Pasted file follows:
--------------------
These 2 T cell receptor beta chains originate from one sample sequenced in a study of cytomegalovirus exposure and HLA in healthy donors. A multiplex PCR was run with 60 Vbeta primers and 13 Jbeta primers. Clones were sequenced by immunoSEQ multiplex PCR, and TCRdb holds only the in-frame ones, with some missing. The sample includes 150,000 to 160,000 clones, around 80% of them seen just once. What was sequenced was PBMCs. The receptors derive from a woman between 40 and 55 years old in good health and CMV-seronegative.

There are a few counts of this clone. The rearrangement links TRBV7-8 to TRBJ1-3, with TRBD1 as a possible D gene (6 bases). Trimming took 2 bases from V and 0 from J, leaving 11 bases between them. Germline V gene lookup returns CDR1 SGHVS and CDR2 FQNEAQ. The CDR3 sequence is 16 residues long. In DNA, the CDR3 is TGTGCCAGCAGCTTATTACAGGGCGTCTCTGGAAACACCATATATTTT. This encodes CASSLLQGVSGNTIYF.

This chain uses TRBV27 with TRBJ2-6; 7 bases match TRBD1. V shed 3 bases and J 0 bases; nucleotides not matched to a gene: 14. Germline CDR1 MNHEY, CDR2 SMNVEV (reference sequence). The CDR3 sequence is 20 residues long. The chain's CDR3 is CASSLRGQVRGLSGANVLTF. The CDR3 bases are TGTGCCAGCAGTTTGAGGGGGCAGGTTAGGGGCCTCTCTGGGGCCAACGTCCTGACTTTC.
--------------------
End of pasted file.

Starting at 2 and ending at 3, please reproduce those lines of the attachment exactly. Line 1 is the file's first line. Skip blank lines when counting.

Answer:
There are a few counts of this clone. The rearrangement links TRBV7-8 to TRBJ1-3, with TRBD1 as a possible D gene (6 bases). Trimming took 2 bases from V and 0 from J, leaving 11 bases between them. Germline V gene lookup returns CDR1 SGHVS and CDR2 FQNEAQ. The CDR3 sequence is 16 residues long. In DNA, the CDR3 is TGTGCCAGCAGCTTATTACAGGGCGTCTCTGGAAACACCATATATTTT. This encodes CASSLLQGVSGNTIYF.

This chain uses TRBV27 with TRBJ2-6; 7 bases match TRBD1. V shed 3 bases and J 0 bases; nucleotides not matched to a gene: 14. Germline CDR1 MNHEY, CDR2 SMNVEV (reference sequence). The CDR3 sequence is 20 residues long. The chain's CDR3 is CASSLRGQVRGLSGANVLTF. The CDR3 bases are TGTGCCAGCAGTTTGAGGGGGCAGGTTAGGGGCCTCTCTGGGGCCAACGTCCTGACTTTC.